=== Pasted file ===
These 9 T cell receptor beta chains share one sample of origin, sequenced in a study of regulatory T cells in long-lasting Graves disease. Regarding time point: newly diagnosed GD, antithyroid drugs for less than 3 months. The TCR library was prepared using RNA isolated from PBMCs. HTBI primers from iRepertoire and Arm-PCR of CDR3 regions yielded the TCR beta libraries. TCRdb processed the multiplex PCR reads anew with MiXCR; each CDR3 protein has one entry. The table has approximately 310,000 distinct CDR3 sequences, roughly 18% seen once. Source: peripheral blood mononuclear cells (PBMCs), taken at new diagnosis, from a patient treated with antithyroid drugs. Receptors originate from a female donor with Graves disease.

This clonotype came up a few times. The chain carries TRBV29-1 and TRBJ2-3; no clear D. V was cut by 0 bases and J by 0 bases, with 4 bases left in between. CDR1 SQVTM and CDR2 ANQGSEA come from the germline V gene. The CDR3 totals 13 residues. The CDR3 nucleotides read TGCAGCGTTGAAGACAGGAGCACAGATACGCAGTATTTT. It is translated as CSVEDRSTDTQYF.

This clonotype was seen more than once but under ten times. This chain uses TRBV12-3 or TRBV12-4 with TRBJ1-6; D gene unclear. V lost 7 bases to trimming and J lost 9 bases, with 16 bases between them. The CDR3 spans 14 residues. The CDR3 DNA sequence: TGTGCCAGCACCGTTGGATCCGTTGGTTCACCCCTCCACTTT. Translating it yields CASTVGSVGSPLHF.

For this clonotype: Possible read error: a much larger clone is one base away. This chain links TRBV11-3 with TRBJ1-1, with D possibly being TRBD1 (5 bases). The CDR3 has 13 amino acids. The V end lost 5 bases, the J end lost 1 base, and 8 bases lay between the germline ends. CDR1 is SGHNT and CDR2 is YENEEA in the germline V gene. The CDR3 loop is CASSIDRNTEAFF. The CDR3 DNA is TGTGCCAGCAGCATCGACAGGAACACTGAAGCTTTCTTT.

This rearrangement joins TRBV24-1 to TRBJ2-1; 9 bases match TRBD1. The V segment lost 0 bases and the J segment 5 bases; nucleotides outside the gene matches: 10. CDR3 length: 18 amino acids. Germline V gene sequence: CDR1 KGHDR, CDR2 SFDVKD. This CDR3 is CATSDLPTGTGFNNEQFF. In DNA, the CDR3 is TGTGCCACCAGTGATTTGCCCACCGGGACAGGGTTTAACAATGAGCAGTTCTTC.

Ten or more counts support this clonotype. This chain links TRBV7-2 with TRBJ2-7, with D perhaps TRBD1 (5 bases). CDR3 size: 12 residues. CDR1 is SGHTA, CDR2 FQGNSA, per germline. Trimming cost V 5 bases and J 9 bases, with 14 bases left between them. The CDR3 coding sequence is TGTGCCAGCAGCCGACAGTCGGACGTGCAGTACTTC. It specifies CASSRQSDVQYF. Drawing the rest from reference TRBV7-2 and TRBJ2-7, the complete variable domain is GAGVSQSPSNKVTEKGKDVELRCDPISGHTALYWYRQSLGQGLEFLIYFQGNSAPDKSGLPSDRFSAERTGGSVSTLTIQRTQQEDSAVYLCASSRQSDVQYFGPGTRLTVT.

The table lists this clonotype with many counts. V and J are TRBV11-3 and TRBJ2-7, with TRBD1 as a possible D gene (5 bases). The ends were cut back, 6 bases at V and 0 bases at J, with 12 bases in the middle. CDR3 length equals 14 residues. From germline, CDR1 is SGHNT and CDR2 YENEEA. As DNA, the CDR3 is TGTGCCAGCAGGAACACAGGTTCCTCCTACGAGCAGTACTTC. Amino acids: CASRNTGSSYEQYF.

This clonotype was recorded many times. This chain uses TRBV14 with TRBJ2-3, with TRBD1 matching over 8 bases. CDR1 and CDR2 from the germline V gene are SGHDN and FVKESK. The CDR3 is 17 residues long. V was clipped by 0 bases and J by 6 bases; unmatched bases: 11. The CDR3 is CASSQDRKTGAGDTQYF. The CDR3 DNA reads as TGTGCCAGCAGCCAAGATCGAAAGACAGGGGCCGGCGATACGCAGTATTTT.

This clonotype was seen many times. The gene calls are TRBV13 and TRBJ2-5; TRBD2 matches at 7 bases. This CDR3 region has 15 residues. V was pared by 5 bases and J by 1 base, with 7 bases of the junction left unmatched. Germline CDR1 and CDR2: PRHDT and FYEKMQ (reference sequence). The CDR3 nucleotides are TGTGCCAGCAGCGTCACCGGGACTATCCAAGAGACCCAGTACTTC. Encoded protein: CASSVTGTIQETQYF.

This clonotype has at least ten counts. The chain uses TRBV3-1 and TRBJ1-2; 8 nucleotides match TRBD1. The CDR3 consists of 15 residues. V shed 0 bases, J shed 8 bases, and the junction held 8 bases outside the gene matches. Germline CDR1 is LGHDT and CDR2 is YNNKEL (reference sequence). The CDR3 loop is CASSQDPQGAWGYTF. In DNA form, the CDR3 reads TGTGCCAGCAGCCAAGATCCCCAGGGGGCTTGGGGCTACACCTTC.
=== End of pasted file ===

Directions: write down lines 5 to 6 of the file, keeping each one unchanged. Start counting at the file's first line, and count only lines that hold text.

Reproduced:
This rearrangement joins TRBV24-1 to TRBJ2-1; 9 bases match TRBD1. The V segment lost 0 bases and the J segment 5 bases; nucleotides outside the gene matches: 10. CDR3 length: 18 amino acids. Germline V gene sequence: CDR1 KGHDR, CDR2 SFDVKD. This CDR3 is CATSDLPTGTGFNNEQFF. In DNA, the CDR3 is TGTGCCACCAGTGATTTGCCCACCGGGACAGGGTTTAACAATGAGCAGTTCTTC.

Ten or more counts support this clonotype. This chain links TRBV7-2 with TRBJ2-7, with D perhaps TRBD1 (5 bases). CDR3 size: 12 residues. CDR1 is SGHTA, CDR2 FQGNSA, per germline. Trimming cost V 5 bases and J 9 bases, with 14 bases left between them. The CDR3 coding sequence is TGTGCCAGCAGCCGACAGTCGGACGTGCAGTACTTC. It specifies CASSRQSDVQYF. Drawing the rest from reference TRBV7-2 and TRBJ2-7, the complete variable domain is GAGVSQSPSNKVTEKGKDVELRCDPISGHTALYWYRQSLGQGLEFLIYFQGNSAPDKSGLPSDRFSAERTGGSVSTLTIQRTQQEDSAVYLCASSRQSDVQYFGPGTRLTVT.